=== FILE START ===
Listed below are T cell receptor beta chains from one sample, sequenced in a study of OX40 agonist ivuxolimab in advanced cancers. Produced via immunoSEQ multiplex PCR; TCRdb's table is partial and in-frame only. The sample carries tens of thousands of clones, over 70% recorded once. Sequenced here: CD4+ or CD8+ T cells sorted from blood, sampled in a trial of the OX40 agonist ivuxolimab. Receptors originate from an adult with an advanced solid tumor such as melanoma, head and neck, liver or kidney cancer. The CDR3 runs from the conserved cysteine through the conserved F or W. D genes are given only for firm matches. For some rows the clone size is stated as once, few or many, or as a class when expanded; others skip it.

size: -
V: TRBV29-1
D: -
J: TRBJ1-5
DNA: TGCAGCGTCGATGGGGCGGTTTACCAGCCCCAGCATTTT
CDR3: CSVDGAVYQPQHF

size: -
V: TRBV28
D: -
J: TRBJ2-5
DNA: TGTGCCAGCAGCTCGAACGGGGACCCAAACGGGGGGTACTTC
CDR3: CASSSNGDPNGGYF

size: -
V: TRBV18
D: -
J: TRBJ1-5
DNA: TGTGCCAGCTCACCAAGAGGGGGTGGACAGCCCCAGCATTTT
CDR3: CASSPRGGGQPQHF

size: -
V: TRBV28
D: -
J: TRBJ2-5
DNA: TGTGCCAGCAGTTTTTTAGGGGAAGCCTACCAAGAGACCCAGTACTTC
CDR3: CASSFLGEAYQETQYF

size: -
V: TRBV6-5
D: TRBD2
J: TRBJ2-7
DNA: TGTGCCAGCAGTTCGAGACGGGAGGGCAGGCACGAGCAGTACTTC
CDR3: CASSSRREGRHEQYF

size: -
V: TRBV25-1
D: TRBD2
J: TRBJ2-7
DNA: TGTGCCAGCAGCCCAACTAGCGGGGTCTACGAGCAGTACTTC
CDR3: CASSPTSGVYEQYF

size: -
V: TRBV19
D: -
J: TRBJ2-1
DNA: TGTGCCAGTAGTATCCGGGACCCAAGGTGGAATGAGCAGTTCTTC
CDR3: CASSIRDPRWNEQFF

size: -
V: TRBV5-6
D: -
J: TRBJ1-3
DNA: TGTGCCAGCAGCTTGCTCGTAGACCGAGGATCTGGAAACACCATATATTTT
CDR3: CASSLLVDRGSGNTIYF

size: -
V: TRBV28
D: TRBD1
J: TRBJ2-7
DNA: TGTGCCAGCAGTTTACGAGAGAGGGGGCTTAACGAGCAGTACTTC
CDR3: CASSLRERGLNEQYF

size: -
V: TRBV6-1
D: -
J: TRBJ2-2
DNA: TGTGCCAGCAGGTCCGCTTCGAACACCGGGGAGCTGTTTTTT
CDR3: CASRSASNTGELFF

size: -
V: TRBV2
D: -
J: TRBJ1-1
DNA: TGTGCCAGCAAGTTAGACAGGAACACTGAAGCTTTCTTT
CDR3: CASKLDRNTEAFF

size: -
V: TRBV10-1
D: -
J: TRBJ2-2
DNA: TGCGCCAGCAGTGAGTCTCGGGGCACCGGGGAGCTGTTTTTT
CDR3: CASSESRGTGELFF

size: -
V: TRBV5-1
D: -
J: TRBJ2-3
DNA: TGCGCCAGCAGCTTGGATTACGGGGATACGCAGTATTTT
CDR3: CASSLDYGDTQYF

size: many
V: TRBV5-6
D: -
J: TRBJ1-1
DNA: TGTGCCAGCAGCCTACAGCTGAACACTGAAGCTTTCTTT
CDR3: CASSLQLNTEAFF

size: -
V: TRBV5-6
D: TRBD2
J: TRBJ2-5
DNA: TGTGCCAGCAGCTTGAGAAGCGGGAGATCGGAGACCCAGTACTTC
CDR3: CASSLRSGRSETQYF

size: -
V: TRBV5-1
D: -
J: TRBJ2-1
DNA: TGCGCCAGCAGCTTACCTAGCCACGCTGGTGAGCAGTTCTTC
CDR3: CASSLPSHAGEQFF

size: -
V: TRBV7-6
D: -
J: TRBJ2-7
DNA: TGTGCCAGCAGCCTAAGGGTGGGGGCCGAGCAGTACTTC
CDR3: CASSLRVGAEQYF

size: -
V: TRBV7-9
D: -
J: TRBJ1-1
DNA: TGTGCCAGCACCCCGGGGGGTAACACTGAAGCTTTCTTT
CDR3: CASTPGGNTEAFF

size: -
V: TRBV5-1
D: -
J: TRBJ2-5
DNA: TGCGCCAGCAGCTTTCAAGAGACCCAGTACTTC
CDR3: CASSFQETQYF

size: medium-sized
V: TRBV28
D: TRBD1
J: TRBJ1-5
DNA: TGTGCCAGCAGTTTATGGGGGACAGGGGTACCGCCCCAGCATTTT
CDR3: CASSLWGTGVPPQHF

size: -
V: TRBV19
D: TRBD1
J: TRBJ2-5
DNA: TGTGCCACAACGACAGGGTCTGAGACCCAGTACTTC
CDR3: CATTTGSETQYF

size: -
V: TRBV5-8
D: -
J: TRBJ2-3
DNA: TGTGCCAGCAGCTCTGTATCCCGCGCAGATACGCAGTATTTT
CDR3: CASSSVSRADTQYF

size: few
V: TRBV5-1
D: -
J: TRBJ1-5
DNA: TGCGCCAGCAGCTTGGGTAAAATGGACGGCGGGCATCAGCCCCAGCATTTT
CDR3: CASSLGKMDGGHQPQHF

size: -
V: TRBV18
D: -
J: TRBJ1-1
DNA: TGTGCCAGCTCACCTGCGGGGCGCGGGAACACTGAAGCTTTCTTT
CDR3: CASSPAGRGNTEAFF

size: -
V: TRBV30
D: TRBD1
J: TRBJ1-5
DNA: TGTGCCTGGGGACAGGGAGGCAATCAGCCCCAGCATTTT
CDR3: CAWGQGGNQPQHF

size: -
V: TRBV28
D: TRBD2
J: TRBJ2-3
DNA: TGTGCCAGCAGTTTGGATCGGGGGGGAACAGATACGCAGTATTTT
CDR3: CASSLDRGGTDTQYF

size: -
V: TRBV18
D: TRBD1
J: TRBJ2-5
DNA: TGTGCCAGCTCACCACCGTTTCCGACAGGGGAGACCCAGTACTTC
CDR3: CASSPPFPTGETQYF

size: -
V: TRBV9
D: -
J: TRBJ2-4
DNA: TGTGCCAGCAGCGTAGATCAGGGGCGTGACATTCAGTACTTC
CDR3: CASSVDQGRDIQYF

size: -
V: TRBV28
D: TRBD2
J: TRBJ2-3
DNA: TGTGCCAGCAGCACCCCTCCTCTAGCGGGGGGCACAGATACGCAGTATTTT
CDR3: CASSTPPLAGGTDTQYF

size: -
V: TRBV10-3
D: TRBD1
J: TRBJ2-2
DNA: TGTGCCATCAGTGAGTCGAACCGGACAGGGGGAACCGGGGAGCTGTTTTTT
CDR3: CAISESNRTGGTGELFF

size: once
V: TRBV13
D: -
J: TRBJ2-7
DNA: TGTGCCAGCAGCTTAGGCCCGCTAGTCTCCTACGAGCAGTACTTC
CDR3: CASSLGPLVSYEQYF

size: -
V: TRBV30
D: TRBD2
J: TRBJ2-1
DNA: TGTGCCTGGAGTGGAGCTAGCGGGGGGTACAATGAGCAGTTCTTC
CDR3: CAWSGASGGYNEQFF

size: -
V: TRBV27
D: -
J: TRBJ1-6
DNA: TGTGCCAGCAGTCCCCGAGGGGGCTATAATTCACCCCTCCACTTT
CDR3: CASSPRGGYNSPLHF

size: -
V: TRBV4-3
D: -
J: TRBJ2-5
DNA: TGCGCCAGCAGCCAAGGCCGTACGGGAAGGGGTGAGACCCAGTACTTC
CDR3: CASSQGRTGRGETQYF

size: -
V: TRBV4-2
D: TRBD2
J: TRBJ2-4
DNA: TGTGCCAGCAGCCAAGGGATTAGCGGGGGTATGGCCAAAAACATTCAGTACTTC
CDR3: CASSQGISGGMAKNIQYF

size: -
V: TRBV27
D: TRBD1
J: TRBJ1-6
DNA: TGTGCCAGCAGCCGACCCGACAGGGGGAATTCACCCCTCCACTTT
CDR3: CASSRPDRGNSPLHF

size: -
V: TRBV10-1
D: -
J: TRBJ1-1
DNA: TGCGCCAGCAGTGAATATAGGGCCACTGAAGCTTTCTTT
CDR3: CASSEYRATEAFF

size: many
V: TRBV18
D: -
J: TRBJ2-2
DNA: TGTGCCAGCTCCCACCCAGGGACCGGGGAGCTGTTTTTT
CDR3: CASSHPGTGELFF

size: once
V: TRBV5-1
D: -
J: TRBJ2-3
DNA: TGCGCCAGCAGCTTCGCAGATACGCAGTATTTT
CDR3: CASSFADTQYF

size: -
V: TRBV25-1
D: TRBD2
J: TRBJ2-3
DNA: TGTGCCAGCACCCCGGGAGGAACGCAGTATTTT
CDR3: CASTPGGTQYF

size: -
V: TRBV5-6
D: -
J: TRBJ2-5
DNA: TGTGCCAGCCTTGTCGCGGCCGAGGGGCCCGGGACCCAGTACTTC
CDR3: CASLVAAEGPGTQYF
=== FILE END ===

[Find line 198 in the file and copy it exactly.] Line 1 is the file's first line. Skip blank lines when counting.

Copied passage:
DNA: TGTGCCAGCAGTCCCCGAGGGGGCTATAATTCACCCCTCCACTTT